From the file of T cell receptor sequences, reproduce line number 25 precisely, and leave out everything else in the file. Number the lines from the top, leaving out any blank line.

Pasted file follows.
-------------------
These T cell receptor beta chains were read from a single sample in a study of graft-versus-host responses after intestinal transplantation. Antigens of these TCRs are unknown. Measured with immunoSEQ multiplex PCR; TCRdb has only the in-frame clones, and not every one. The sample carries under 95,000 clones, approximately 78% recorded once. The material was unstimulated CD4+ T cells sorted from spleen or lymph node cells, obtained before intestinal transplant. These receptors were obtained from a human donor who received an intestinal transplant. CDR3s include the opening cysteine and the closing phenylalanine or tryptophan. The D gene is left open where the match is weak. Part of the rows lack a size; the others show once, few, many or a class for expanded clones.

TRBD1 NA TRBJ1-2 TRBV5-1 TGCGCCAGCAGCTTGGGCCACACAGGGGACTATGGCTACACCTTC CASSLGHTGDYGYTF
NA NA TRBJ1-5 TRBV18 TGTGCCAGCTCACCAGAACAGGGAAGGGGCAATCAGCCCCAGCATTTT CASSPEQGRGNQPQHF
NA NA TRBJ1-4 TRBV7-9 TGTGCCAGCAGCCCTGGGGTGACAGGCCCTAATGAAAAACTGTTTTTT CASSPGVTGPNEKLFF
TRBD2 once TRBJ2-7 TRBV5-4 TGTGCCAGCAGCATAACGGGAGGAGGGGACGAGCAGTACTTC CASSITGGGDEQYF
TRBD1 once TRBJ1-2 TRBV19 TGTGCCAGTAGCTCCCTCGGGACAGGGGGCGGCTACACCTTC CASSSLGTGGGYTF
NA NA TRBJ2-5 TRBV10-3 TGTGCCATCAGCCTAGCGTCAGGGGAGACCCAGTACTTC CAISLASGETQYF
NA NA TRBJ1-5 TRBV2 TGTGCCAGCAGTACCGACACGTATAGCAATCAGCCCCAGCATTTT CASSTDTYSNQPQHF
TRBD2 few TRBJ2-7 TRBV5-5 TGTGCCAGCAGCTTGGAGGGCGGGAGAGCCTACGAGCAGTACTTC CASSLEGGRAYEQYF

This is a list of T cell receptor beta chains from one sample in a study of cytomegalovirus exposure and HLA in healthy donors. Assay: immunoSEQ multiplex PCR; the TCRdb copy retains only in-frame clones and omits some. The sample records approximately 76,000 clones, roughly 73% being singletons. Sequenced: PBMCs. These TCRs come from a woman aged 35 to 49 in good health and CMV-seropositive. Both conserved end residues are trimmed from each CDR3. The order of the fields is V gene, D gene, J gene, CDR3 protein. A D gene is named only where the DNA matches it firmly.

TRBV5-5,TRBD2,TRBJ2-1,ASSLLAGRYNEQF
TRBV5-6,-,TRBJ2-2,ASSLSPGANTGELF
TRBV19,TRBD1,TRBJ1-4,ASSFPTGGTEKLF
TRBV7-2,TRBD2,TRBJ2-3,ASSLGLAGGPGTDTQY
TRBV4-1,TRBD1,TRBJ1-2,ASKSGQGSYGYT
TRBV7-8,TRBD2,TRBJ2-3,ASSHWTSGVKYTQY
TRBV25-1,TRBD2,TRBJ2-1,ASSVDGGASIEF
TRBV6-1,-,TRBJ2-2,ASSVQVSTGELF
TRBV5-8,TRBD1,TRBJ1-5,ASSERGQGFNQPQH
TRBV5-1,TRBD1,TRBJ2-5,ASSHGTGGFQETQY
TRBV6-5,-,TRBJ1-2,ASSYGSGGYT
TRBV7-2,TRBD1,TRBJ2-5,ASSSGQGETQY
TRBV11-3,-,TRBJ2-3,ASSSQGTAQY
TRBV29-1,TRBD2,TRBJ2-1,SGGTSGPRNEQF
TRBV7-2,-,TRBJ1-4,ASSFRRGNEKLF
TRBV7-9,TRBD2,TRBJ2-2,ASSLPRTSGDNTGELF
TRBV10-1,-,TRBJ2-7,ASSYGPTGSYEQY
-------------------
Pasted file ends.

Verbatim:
TRBV7-2,-,TRBJ1-4,ASSFRRGNEKLF